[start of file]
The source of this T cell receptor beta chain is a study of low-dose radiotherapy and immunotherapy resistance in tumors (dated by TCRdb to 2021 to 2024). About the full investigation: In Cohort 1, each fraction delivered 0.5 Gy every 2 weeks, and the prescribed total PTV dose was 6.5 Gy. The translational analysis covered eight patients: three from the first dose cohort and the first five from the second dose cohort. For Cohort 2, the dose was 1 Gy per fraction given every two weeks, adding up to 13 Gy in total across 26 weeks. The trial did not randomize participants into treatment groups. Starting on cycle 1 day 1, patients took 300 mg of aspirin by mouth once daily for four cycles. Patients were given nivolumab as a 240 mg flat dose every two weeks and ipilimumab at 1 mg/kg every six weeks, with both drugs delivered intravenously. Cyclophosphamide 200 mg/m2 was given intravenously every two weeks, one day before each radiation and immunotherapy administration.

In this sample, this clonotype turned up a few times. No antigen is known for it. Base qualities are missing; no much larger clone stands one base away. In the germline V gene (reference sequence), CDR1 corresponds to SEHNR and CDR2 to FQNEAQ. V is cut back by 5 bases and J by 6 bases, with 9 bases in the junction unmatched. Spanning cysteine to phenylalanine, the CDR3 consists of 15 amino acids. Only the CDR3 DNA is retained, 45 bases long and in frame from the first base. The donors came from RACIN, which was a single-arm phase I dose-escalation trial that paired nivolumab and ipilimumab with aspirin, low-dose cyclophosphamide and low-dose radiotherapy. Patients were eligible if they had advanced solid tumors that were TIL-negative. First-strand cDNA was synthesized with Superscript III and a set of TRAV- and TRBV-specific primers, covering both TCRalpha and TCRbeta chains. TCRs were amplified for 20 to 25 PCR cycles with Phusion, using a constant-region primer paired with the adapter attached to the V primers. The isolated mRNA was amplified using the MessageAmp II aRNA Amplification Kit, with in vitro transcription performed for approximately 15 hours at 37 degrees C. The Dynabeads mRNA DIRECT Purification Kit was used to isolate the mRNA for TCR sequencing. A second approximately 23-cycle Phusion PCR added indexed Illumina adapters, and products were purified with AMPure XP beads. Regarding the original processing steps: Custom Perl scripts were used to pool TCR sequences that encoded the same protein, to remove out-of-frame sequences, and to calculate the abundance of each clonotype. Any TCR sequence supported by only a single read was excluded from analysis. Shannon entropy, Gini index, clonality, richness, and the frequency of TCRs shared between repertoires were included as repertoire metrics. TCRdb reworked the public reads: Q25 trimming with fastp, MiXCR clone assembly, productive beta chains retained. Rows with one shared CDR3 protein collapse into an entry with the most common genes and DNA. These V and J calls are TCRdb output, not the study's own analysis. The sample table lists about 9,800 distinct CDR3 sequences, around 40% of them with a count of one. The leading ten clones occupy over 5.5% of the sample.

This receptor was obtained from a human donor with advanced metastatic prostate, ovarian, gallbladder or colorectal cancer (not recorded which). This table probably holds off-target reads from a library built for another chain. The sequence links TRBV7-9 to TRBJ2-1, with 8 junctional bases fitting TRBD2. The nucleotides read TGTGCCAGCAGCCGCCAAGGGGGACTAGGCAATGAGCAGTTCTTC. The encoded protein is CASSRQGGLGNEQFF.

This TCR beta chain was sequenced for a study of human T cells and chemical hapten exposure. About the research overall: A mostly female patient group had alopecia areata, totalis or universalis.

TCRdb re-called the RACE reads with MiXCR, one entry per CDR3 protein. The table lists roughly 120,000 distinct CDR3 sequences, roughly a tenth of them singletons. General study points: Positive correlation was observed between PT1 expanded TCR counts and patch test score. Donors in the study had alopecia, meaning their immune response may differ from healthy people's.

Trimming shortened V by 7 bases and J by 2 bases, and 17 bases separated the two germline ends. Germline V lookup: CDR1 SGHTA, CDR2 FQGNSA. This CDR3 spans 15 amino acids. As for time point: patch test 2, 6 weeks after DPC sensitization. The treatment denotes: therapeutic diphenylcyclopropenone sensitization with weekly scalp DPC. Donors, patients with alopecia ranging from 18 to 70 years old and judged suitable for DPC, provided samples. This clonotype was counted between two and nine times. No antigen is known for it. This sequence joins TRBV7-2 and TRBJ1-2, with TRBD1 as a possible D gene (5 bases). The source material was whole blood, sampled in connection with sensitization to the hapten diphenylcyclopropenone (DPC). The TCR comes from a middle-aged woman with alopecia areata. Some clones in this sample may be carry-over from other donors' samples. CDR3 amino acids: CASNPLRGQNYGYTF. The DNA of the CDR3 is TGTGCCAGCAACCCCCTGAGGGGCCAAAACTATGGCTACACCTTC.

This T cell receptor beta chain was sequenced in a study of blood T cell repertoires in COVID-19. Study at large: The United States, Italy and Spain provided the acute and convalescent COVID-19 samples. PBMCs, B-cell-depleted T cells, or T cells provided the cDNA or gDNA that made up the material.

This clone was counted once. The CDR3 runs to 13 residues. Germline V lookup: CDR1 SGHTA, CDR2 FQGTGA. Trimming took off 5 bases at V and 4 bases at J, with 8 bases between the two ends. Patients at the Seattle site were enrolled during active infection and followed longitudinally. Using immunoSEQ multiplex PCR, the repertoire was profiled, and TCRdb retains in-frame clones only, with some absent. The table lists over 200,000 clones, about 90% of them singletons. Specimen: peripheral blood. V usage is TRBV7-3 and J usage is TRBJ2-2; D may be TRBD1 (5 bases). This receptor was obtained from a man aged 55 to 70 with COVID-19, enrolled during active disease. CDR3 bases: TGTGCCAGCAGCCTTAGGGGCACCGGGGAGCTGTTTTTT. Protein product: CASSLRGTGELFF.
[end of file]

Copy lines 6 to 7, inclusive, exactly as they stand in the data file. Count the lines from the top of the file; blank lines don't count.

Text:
Trimming shortened V by 7 bases and J by 2 bases, and 17 bases separated the two germline ends. Germline V lookup: CDR1 SGHTA, CDR2 FQGNSA. This CDR3 spans 15 amino acids. As for time point: patch test 2, 6 weeks after DPC sensitization. The treatment denotes: therapeutic diphenylcyclopropenone sensitization with weekly scalp DPC. Donors, patients with alopecia ranging from 18 to 70 years old and judged suitable for DPC, provided samples. This clonotype was counted between two and nine times. No antigen is known for it. This sequence joins TRBV7-2 and TRBJ1-2, with TRBD1 as a possible D gene (5 bases). The source material was whole blood, sampled in connection with sensitization to the hapten diphenylcyclopropenone (DPC). The TCR comes from a middle-aged woman with alopecia areata. Some clones in this sample may be carry-over from other donors' samples. CDR3 amino acids: CASNPLRGQNYGYTF. The DNA of the CDR3 is TGTGCCAGCAACCCCCTGAGGGGCCAAAACTATGGCTACACCTTC.

This T cell receptor beta chain was sequenced in a study of blood T cell repertoires in COVID-19. Study at large: The United States, Italy and Spain provided the acute and convalescent COVID-19 samples. PBMCs, B-cell-depleted T cells, or T cells provided the cDNA or gDNA that made up the material.